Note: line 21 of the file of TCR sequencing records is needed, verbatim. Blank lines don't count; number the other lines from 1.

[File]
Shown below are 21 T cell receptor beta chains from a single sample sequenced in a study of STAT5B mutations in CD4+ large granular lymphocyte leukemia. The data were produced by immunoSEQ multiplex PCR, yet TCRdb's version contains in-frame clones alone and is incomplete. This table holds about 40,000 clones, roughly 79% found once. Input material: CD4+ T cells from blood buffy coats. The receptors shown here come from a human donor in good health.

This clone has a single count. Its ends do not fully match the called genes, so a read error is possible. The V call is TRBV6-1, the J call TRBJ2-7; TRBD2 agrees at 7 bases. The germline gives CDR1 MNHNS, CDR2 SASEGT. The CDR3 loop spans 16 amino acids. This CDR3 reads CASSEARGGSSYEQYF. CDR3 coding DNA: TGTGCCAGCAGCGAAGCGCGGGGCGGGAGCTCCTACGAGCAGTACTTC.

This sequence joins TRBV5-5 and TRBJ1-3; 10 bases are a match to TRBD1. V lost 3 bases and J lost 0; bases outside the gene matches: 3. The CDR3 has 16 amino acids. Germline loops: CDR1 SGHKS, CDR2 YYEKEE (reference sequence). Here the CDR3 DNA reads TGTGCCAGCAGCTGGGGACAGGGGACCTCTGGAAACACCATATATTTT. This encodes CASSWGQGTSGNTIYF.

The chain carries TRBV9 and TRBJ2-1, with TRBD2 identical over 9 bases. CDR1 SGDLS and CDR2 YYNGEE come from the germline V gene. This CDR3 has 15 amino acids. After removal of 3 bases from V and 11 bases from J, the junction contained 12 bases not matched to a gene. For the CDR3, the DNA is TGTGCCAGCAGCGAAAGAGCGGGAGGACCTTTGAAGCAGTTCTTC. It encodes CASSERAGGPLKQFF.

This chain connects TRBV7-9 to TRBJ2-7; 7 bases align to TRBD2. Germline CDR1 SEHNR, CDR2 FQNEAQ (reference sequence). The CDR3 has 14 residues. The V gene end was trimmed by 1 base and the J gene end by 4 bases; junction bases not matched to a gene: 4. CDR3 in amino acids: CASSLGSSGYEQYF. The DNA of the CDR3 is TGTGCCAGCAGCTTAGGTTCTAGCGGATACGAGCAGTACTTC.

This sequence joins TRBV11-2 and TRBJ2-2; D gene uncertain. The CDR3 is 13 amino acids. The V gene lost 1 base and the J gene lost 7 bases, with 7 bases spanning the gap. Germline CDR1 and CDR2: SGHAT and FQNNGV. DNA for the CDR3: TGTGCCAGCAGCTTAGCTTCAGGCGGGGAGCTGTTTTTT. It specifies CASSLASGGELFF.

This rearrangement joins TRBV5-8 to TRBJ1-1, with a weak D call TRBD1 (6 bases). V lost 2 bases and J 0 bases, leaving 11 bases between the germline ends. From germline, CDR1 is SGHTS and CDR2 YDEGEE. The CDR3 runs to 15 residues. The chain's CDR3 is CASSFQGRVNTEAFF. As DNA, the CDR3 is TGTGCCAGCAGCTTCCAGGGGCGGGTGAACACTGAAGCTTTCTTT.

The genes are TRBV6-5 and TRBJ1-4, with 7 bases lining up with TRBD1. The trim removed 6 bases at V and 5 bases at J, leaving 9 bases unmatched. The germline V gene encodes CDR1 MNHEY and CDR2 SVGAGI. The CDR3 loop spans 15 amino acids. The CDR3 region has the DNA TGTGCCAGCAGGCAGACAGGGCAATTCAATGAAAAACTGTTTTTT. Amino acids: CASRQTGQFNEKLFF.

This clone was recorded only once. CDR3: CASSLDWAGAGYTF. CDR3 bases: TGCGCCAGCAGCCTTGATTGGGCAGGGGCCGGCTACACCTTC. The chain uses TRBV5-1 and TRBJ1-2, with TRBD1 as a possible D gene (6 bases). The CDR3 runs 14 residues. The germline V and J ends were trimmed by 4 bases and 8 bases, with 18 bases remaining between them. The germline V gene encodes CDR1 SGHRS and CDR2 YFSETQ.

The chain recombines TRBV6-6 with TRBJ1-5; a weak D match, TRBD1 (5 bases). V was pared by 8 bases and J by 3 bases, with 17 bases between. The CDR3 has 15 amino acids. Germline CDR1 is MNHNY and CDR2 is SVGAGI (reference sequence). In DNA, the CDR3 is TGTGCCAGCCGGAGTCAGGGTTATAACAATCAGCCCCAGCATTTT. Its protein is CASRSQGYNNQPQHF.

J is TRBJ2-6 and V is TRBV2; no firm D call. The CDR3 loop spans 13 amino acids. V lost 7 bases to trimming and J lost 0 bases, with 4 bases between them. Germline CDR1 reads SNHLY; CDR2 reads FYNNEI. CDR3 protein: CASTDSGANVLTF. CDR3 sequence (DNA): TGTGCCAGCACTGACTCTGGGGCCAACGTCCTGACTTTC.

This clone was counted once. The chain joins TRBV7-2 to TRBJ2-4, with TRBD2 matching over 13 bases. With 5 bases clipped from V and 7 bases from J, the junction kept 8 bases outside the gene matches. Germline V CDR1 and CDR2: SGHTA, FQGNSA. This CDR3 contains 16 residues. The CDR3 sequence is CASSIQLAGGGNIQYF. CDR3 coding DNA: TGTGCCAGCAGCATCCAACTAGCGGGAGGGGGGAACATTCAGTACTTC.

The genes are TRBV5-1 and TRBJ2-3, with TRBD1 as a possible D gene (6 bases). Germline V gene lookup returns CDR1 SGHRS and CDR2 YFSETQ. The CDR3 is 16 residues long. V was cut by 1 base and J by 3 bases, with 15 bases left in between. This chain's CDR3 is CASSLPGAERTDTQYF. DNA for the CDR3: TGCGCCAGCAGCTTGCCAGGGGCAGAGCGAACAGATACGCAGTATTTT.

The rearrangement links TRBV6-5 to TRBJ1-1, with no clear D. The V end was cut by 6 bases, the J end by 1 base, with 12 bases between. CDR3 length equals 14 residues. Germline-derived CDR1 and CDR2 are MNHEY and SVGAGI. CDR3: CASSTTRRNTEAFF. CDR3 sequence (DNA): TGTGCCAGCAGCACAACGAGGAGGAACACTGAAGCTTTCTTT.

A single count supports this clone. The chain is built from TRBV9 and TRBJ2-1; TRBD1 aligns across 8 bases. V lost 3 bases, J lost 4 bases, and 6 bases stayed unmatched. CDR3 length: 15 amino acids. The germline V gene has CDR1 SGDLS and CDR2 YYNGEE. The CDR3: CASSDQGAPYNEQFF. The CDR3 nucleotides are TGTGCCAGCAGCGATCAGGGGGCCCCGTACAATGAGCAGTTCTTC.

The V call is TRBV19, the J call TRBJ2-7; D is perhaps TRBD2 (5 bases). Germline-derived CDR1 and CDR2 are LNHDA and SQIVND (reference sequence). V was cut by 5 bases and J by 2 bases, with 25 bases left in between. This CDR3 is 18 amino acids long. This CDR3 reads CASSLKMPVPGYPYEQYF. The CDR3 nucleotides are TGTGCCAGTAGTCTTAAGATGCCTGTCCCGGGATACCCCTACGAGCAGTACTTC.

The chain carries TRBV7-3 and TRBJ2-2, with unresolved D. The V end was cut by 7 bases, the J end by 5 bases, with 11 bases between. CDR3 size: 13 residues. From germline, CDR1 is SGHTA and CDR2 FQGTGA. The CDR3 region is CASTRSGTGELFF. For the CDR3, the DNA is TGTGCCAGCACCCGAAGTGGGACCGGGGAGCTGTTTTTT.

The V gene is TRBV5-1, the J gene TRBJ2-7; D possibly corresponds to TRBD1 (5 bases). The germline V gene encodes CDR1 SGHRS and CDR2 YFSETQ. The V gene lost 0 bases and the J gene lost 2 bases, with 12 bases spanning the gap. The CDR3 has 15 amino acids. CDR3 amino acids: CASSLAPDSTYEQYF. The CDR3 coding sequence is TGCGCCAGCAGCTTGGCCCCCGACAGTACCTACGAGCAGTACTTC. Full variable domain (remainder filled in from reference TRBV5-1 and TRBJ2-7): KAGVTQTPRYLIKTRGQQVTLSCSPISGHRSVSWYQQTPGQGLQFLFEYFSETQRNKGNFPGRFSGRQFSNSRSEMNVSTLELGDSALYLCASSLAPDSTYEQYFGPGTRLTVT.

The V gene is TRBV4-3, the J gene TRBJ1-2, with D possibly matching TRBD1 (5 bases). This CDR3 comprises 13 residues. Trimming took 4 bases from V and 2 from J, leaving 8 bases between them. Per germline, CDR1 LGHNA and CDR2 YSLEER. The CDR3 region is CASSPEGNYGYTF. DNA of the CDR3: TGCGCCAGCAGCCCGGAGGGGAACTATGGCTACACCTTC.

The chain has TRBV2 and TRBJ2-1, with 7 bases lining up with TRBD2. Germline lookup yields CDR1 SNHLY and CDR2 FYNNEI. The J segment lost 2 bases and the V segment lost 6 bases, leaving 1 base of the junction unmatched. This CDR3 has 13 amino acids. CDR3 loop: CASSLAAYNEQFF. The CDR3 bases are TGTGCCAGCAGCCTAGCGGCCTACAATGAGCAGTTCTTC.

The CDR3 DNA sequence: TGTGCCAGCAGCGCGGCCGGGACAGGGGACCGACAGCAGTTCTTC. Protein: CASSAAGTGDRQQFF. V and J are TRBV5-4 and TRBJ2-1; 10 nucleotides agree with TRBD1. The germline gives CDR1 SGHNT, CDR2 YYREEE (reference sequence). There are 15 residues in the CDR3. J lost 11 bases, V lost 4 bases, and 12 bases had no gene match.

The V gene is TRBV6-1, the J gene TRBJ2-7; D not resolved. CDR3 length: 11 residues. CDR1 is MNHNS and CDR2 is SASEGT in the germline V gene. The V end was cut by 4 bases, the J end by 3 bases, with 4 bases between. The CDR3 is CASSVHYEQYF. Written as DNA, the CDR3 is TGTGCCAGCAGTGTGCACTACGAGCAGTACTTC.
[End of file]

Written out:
The CDR3 DNA sequence: TGTGCCAGCAGCGCGGCCGGGACAGGGGACCGACAGCAGTTCTTC. Protein: CASSAAGTGDRQQFF. V and J are TRBV5-4 and TRBJ2-1; 10 nucleotides agree with TRBD1. The germline gives CDR1 SGHNT, CDR2 YYREEE (reference sequence). There are 15 residues in the CDR3. J lost 11 bases, V lost 4 bases, and 12 bases had no gene match.